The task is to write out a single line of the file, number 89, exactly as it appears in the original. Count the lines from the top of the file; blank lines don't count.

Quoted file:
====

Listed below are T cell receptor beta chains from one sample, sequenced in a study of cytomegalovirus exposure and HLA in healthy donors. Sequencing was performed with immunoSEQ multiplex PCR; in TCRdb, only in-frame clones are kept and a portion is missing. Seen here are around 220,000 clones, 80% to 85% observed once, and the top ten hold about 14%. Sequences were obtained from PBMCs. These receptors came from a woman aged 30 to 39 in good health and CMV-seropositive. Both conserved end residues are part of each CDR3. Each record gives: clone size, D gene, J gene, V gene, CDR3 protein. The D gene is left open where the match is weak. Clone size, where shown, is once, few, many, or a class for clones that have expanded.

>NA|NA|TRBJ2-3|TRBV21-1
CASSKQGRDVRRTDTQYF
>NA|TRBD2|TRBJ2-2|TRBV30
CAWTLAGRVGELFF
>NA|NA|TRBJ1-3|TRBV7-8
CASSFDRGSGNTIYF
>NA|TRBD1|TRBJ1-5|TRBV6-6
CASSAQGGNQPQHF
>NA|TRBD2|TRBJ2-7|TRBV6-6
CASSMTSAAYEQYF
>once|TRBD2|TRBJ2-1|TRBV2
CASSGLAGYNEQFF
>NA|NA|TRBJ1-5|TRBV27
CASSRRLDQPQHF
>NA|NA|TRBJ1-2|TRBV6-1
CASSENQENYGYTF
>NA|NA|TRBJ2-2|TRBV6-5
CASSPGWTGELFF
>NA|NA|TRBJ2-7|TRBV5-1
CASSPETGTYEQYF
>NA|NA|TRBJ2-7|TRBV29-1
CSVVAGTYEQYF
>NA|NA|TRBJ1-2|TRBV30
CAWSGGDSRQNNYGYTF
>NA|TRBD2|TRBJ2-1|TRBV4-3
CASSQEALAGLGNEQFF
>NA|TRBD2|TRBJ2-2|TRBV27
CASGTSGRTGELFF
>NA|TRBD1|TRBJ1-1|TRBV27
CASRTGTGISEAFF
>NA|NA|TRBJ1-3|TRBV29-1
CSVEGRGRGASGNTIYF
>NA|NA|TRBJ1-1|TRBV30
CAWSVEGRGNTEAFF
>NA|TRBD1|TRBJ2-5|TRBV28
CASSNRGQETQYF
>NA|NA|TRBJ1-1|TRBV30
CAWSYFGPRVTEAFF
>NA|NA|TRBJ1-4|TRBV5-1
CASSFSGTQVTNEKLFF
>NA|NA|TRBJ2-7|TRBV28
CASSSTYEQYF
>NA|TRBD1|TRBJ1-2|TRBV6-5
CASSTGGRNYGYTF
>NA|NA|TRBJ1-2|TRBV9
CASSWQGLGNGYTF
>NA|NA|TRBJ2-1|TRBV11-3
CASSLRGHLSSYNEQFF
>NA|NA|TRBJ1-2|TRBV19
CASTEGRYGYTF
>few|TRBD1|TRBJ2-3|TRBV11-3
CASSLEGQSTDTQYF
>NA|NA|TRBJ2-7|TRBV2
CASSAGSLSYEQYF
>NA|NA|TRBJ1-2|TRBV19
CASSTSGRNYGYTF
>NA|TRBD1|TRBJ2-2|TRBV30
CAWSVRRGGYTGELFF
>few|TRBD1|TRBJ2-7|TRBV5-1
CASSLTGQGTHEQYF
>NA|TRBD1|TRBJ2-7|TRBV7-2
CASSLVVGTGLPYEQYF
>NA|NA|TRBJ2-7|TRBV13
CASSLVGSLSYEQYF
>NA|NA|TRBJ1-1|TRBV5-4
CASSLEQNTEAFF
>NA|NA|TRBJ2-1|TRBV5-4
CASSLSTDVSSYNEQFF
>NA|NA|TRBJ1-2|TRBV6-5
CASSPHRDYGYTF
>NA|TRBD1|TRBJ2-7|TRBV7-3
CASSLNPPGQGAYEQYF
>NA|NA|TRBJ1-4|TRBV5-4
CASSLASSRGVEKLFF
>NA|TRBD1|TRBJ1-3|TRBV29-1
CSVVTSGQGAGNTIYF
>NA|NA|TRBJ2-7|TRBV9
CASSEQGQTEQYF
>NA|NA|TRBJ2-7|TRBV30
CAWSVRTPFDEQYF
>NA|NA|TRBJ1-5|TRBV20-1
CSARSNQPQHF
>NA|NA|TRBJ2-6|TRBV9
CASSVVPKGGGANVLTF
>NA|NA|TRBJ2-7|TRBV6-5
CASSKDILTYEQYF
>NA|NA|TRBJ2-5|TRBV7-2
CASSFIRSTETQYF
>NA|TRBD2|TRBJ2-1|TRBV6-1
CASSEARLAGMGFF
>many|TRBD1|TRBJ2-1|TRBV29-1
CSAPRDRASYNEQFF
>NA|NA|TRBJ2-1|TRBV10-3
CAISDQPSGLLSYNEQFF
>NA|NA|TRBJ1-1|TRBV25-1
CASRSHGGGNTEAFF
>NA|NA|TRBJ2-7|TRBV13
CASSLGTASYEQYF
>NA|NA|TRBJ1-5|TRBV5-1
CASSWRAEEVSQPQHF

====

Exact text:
CASSFIRSTETQYF